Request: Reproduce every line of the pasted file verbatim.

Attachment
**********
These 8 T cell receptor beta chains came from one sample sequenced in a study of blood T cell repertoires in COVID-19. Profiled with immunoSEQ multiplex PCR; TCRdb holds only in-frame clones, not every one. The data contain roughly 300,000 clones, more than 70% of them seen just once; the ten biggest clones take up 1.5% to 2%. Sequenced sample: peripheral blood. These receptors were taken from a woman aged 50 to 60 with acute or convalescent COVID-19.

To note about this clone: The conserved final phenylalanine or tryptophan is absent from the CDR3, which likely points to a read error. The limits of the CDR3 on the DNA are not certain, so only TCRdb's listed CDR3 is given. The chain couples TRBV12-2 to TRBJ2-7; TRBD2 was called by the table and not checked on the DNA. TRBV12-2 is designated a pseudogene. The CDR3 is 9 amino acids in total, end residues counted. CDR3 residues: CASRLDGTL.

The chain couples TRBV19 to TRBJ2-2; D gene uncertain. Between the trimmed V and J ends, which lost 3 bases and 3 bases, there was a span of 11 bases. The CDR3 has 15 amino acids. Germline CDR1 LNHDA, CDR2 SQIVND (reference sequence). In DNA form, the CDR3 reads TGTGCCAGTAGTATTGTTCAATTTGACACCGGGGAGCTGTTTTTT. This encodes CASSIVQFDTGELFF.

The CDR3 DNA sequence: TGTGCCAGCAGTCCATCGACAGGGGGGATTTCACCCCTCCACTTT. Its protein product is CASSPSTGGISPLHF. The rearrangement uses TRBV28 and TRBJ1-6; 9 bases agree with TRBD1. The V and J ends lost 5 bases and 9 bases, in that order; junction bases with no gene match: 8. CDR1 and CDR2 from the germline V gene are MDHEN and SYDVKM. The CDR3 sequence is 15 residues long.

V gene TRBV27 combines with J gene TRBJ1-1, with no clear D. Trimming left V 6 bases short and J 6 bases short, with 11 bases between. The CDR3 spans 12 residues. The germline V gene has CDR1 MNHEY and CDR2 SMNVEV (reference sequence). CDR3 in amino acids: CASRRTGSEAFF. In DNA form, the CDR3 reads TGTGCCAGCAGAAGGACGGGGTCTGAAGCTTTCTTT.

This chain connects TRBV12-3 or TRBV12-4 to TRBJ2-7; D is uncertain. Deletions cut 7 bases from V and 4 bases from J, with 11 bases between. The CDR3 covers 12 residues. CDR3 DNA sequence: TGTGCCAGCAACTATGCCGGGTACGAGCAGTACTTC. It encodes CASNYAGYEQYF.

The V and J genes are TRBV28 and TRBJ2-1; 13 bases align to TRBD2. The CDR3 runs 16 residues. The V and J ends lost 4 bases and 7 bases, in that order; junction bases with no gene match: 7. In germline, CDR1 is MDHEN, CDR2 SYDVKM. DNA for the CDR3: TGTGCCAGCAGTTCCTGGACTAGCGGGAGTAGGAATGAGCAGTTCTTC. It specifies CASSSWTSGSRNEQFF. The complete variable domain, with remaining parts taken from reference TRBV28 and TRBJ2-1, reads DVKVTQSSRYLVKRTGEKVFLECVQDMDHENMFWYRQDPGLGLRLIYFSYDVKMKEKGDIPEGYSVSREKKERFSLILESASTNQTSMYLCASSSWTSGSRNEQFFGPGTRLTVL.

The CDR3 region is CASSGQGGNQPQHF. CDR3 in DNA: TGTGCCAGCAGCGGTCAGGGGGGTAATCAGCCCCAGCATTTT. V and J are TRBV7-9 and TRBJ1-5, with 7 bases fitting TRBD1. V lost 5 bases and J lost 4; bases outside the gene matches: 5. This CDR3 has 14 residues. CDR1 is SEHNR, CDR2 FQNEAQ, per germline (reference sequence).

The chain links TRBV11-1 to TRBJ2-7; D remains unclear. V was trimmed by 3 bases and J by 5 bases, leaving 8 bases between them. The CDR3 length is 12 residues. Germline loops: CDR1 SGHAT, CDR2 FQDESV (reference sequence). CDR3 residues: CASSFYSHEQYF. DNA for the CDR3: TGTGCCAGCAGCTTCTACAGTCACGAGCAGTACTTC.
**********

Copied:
These 8 T cell receptor beta chains came from one sample sequenced in a study of blood T cell repertoires in COVID-19. Profiled with immunoSEQ multiplex PCR; TCRdb holds only in-frame clones, not every one. The data contain roughly 300,000 clones, more than 70% of them seen just once; the ten biggest clones take up 1.5% to 2%. Sequenced sample: peripheral blood. These receptors were taken from a woman aged 50 to 60 with acute or convalescent COVID-19.

To note about this clone: The conserved final phenylalanine or tryptophan is absent from the CDR3, which likely points to a read error. The limits of the CDR3 on the DNA are not certain, so only TCRdb's listed CDR3 is given. The chain couples TRBV12-2 to TRBJ2-7; TRBD2 was called by the table and not checked on the DNA. TRBV12-2 is designated a pseudogene. The CDR3 is 9 amino acids in total, end residues counted. CDR3 residues: CASRLDGTL.

The chain couples TRBV19 to TRBJ2-2; D gene uncertain. Between the trimmed V and J ends, which lost 3 bases and 3 bases, there was a span of 11 bases. The CDR3 has 15 amino acids. Germline CDR1 LNHDA, CDR2 SQIVND (reference sequence). In DNA form, the CDR3 reads TGTGCCAGTAGTATTGTTCAATTTGACACCGGGGAGCTGTTTTTT. This encodes CASSIVQFDTGELFF.

The CDR3 DNA sequence: TGTGCCAGCAGTCCATCGACAGGGGGGATTTCACCCCTCCACTTT. Its protein product is CASSPSTGGISPLHF. The rearrangement uses TRBV28 and TRBJ1-6; 9 bases agree with TRBD1. The V and J ends lost 5 bases and 9 bases, in that order; junction bases with no gene match: 8. CDR1 and CDR2 from the germline V gene are MDHEN and SYDVKM. The CDR3 sequence is 15 residues long.

V gene TRBV27 combines with J gene TRBJ1-1, with no clear D. Trimming left V 6 bases short and J 6 bases short, with 11 bases between. The CDR3 spans 12 residues. The germline V gene has CDR1 MNHEY and CDR2 SMNVEV (reference sequence). CDR3 in amino acids: CASRRTGSEAFF. In DNA form, the CDR3 reads TGTGCCAGCAGAAGGACGGGGTCTGAAGCTTTCTTT.

This chain connects TRBV12-3 or TRBV12-4 to TRBJ2-7; D is uncertain. Deletions cut 7 bases from V and 4 bases from J, with 11 bases between. The CDR3 covers 12 residues. CDR3 DNA sequence: TGTGCCAGCAACTATGCCGGGTACGAGCAGTACTTC. It encodes CASNYAGYEQYF.

The V and J genes are TRBV28 and TRBJ2-1; 13 bases align to TRBD2. The CDR3 runs 16 residues. The V and J ends lost 4 bases and 7 bases, in that order; junction bases with no gene match: 7. In germline, CDR1 is MDHEN, CDR2 SYDVKM. DNA for the CDR3: TGTGCCAGCAGTTCCTGGACTAGCGGGAGTAGGAATGAGCAGTTCTTC. It specifies CASSSWTSGSRNEQFF. The complete variable domain, with remaining parts taken from reference TRBV28 and TRBJ2-1, reads DVKVTQSSRYLVKRTGEKVFLECVQDMDHENMFWYRQDPGLGLRLIYFSYDVKMKEKGDIPEGYSVSREKKERFSLILESASTNQTSMYLCASSSWTSGSRNEQFFGPGTRLTVL.

The CDR3 region is CASSGQGGNQPQHF. CDR3 in DNA: TGTGCCAGCAGCGGTCAGGGGGGTAATCAGCCCCAGCATTTT. V and J are TRBV7-9 and TRBJ1-5, with 7 bases fitting TRBD1. V lost 5 bases and J lost 4; bases outside the gene matches: 5. This CDR3 has 14 residues. CDR1 is SEHNR, CDR2 FQNEAQ, per germline (reference sequence).

The chain links TRBV11-1 to TRBJ2-7; D remains unclear. V was trimmed by 3 bases and J by 5 bases, leaving 8 bases between them. The CDR3 length is 12 residues. Germline loops: CDR1 SGHAT, CDR2 FQDESV (reference sequence). CDR3 residues: CASSFYSHEQYF. DNA for the CDR3: TGTGCCAGCAGCTTCTACAGTCACGAGCAGTACTTC.